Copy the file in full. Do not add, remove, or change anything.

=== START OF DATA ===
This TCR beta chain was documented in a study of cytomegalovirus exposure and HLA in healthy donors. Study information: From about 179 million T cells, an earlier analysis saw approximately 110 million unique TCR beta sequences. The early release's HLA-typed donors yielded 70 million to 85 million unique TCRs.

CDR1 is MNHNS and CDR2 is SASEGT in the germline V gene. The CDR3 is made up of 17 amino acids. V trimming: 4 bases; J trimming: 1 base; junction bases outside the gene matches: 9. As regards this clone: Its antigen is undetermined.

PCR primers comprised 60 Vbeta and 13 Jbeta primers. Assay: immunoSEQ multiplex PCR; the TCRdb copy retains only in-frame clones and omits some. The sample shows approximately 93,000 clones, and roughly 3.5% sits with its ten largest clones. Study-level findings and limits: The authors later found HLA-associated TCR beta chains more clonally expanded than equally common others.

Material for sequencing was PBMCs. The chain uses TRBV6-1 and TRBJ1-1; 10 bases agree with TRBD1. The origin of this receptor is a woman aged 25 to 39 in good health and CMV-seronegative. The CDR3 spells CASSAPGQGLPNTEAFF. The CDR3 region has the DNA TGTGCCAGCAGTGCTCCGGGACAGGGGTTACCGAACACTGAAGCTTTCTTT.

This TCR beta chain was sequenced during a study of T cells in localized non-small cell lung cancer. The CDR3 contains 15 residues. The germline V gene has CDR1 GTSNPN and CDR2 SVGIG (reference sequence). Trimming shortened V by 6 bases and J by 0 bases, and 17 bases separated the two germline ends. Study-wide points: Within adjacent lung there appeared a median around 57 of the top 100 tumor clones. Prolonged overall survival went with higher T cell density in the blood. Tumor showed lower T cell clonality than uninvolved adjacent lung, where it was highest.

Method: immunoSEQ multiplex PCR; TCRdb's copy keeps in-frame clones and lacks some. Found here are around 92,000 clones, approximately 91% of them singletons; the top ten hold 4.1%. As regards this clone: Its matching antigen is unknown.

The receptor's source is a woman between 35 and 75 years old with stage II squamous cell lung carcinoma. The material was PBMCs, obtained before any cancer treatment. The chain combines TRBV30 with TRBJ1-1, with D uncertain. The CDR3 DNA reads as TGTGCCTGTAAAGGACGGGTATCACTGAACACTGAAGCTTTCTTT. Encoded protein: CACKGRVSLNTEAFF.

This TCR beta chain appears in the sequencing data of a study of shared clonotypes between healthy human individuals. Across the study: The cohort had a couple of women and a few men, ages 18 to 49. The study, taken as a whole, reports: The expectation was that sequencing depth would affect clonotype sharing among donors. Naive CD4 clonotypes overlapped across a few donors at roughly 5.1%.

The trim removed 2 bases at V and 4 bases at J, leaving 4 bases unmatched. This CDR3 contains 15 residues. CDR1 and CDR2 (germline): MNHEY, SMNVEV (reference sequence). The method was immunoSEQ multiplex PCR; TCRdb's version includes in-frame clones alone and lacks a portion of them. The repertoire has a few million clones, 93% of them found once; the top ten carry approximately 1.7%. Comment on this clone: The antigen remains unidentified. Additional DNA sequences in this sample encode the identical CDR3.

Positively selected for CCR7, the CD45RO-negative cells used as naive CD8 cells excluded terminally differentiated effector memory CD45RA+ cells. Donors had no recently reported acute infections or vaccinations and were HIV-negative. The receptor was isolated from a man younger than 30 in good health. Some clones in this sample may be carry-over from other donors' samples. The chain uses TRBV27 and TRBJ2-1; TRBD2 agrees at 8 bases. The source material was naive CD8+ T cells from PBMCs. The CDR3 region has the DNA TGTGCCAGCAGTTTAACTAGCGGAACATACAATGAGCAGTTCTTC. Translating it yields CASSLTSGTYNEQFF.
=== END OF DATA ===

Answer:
This TCR beta chain was documented in a study of cytomegalovirus exposure and HLA in healthy donors. Study information: From about 179 million T cells, an earlier analysis saw approximately 110 million unique TCR beta sequences. The early release's HLA-typed donors yielded 70 million to 85 million unique TCRs.

CDR1 is MNHNS and CDR2 is SASEGT in the germline V gene. The CDR3 is made up of 17 amino acids. V trimming: 4 bases; J trimming: 1 base; junction bases outside the gene matches: 9. As regards this clone: Its antigen is undetermined.

PCR primers comprised 60 Vbeta and 13 Jbeta primers. Assay: immunoSEQ multiplex PCR; the TCRdb copy retains only in-frame clones and omits some. The sample shows approximately 93,000 clones, and roughly 3.5% sits with its ten largest clones. Study-level findings and limits: The authors later found HLA-associated TCR beta chains more clonally expanded than equally common others.

Material for sequencing was PBMCs. The chain uses TRBV6-1 and TRBJ1-1; 10 bases agree with TRBD1. The origin of this receptor is a woman aged 25 to 39 in good health and CMV-seronegative. The CDR3 spells CASSAPGQGLPNTEAFF. The CDR3 region has the DNA TGTGCCAGCAGTGCTCCGGGACAGGGGTTACCGAACACTGAAGCTTTCTTT.

This TCR beta chain was sequenced during a study of T cells in localized non-small cell lung cancer. The CDR3 contains 15 residues. The germline V gene has CDR1 GTSNPN and CDR2 SVGIG (reference sequence). Trimming shortened V by 6 bases and J by 0 bases, and 17 bases separated the two germline ends. Study-wide points: Within adjacent lung there appeared a median around 57 of the top 100 tumor clones. Prolonged overall survival went with higher T cell density in the blood. Tumor showed lower T cell clonality than uninvolved adjacent lung, where it was highest.

Method: immunoSEQ multiplex PCR; TCRdb's copy keeps in-frame clones and lacks some. Found here are around 92,000 clones, approximately 91% of them singletons; the top ten hold 4.1%. As regards this clone: Its matching antigen is unknown.

The receptor's source is a woman between 35 and 75 years old with stage II squamous cell lung carcinoma. The material was PBMCs, obtained before any cancer treatment. The chain combines TRBV30 with TRBJ1-1, with D uncertain. The CDR3 DNA reads as TGTGCCTGTAAAGGACGGGTATCACTGAACACTGAAGCTTTCTTT. Encoded protein: CACKGRVSLNTEAFF.

This TCR beta chain appears in the sequencing data of a study of shared clonotypes between healthy human individuals. Across the study: The cohort had a couple of women and a few men, ages 18 to 49. The study, taken as a whole, reports: The expectation was that sequencing depth would affect clonotype sharing among donors. Naive CD4 clonotypes overlapped across a few donors at roughly 5.1%.

The trim removed 2 bases at V and 4 bases at J, leaving 4 bases unmatched. This CDR3 contains 15 residues. CDR1 and CDR2 (germline): MNHEY, SMNVEV (reference sequence). The method was immunoSEQ multiplex PCR; TCRdb's version includes in-frame clones alone and lacks a portion of them. The repertoire has a few million clones, 93% of them found once; the top ten carry approximately 1.7%. Comment on this clone: The antigen remains unidentified. Additional DNA sequences in this sample encode the identical CDR3.

Positively selected for CCR7, the CD45RO-negative cells used as naive CD8 cells excluded terminally differentiated effector memory CD45RA+ cells. Donors had no recently reported acute infections or vaccinations and were HIV-negative. The receptor was isolated from a man younger than 30 in good health. Some clones in this sample may be carry-over from other donors' samples. The chain uses TRBV27 and TRBJ2-1; TRBD2 agrees at 8 bases. The source material was naive CD8+ T cells from PBMCs. The CDR3 region has the DNA TGTGCCAGCAGTTTAACTAGCGGAACATACAATGAGCAGTTCTTC. Translating it yields CASSLTSGTYNEQFF.